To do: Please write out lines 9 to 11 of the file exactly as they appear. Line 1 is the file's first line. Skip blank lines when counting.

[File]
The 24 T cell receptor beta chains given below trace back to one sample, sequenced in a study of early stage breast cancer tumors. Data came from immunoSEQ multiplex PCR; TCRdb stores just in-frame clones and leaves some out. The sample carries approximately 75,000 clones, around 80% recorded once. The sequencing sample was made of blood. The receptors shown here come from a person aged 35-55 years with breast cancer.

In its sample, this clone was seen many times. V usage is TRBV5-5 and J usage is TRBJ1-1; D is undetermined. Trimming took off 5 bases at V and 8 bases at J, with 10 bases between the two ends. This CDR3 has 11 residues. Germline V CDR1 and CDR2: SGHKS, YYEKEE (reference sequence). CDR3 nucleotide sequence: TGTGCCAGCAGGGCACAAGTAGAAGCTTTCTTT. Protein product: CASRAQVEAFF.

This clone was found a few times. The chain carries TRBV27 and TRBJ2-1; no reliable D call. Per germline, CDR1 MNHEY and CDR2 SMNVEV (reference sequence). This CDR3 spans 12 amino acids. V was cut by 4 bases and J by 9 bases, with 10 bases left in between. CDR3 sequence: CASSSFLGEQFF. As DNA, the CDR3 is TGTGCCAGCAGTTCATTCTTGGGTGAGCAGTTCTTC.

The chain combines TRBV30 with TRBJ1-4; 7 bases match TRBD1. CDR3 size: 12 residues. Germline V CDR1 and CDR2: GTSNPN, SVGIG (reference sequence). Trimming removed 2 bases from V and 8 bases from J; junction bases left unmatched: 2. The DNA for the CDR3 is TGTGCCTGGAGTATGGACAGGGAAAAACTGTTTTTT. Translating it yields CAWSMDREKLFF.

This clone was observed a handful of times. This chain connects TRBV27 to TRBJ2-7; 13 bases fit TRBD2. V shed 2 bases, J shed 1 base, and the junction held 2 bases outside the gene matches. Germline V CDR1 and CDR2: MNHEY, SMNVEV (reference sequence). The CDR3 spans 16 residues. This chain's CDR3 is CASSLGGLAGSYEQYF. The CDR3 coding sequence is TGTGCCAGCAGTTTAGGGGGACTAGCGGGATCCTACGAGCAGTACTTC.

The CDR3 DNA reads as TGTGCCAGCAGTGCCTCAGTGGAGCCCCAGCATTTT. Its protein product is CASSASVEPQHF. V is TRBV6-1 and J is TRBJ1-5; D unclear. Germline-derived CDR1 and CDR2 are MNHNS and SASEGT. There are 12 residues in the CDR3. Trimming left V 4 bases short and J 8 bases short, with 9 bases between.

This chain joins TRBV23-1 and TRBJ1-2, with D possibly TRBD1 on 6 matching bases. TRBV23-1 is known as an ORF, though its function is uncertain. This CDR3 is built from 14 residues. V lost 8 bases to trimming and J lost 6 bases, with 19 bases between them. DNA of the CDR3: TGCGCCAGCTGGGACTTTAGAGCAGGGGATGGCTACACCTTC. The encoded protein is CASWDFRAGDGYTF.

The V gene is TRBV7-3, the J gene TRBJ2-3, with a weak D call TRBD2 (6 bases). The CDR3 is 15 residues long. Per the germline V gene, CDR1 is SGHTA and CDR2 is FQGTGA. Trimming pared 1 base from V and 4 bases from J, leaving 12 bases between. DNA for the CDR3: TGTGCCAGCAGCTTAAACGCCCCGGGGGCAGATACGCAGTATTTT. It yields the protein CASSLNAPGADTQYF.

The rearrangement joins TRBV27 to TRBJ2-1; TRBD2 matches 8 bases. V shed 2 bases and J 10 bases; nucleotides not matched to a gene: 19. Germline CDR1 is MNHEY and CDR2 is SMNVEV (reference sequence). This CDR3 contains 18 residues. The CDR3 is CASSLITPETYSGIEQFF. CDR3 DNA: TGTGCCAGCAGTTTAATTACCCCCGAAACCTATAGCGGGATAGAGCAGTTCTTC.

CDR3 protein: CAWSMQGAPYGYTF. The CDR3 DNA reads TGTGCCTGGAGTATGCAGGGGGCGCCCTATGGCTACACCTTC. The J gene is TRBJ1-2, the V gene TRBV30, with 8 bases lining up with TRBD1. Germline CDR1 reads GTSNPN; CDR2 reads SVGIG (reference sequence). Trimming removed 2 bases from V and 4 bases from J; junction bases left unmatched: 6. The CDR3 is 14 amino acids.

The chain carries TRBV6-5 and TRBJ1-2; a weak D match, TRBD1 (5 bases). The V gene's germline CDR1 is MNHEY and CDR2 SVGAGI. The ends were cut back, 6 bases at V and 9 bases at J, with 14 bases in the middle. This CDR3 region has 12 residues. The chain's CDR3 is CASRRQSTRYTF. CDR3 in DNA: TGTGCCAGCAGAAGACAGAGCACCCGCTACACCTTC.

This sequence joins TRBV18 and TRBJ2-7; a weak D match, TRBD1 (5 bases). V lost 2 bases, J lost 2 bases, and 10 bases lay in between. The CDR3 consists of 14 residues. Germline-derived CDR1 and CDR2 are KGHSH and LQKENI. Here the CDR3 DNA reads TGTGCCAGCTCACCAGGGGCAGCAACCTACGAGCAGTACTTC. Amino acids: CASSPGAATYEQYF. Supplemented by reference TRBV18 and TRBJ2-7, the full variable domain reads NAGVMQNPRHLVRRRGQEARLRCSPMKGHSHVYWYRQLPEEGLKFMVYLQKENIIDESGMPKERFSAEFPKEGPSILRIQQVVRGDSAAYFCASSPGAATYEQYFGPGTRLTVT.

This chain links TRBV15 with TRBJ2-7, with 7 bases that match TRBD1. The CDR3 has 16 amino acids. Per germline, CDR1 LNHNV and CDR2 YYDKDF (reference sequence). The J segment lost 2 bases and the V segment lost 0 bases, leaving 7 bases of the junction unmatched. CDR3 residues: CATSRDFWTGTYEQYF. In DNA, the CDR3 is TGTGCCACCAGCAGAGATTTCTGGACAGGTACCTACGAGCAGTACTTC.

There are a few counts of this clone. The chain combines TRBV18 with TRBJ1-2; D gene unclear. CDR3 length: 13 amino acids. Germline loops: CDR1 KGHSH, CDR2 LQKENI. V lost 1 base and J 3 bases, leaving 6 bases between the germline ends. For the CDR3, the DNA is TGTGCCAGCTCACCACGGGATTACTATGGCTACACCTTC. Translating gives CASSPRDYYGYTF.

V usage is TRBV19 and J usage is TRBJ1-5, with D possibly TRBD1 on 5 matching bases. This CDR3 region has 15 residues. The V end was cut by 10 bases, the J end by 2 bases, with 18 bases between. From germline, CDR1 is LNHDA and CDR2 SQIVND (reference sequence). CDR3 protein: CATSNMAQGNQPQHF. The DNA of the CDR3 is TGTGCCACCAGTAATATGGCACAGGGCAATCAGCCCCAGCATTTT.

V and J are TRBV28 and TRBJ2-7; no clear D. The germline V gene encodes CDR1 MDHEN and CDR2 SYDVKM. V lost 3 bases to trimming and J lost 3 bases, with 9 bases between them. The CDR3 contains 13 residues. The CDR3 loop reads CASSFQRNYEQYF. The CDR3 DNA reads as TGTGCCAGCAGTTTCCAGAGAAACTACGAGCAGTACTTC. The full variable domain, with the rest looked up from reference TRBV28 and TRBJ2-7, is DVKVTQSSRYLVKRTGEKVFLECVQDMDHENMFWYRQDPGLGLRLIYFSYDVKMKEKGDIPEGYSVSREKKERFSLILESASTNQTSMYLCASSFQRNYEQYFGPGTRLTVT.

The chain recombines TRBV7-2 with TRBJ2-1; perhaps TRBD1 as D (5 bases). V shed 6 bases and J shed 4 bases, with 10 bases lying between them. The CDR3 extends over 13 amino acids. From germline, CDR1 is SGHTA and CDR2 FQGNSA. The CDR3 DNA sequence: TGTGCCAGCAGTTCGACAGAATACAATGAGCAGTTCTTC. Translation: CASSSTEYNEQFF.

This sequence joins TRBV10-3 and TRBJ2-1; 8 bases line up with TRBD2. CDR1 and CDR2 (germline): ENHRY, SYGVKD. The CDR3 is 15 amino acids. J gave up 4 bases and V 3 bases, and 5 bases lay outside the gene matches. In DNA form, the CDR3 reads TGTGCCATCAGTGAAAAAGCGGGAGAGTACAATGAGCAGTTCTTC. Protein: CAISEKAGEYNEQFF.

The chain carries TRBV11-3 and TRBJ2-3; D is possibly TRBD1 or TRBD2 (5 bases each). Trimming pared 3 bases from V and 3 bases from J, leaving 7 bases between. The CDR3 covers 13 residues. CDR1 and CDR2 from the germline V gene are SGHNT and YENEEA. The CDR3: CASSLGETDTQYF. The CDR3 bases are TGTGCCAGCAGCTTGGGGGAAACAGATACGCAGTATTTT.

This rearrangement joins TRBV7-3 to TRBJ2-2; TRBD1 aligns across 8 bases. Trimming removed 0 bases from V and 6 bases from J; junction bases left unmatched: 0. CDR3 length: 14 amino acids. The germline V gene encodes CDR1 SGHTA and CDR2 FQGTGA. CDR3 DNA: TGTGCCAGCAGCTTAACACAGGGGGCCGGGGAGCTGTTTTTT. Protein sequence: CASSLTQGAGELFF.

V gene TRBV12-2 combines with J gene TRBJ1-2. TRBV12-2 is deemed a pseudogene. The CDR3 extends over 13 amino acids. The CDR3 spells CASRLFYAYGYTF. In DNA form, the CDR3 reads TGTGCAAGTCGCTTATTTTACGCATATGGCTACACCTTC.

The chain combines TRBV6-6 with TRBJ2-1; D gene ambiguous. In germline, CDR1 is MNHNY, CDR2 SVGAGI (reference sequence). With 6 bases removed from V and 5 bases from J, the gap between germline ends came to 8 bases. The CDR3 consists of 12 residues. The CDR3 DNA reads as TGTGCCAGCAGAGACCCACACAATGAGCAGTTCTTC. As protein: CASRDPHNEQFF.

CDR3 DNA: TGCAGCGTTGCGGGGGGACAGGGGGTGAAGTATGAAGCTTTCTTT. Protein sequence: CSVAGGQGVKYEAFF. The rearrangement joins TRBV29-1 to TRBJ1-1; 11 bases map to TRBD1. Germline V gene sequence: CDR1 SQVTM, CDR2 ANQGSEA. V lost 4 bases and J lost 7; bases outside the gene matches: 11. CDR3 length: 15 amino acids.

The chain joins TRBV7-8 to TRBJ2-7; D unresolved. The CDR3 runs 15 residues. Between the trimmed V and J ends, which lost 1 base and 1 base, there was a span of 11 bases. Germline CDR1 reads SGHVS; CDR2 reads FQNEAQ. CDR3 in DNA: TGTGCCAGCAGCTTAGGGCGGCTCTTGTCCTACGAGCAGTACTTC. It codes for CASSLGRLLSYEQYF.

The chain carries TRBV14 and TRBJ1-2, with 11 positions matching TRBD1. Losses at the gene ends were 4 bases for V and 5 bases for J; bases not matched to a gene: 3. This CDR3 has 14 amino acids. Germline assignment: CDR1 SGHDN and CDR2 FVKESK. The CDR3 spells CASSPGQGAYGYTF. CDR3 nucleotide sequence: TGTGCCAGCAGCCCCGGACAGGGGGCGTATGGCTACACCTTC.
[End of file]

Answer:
The rearrangement joins TRBV27 to TRBJ2-1; TRBD2 matches 8 bases. V shed 2 bases and J 10 bases; nucleotides not matched to a gene: 19. Germline CDR1 is MNHEY and CDR2 is SMNVEV (reference sequence). This CDR3 contains 18 residues. The CDR3 is CASSLITPETYSGIEQFF. CDR3 DNA: TGTGCCAGCAGTTTAATTACCCCCGAAACCTATAGCGGGATAGAGCAGTTCTTC.

CDR3 protein: CAWSMQGAPYGYTF. The CDR3 DNA reads TGTGCCTGGAGTATGCAGGGGGCGCCCTATGGCTACACCTTC. The J gene is TRBJ1-2, the V gene TRBV30, with 8 bases lining up with TRBD1. Germline CDR1 reads GTSNPN; CDR2 reads SVGIG (reference sequence). Trimming removed 2 bases from V and 4 bases from J; junction bases left unmatched: 6. The CDR3 is 14 amino acids.

The chain carries TRBV6-5 and TRBJ1-2; a weak D match, TRBD1 (5 bases). The V gene's germline CDR1 is MNHEY and CDR2 SVGAGI. The ends were cut back, 6 bases at V and 9 bases at J, with 14 bases in the middle. This CDR3 region has 12 residues. The chain's CDR3 is CASRRQSTRYTF. CDR3 in DNA: TGTGCCAGCAGAAGACAGAGCACCCGCTACACCTTC.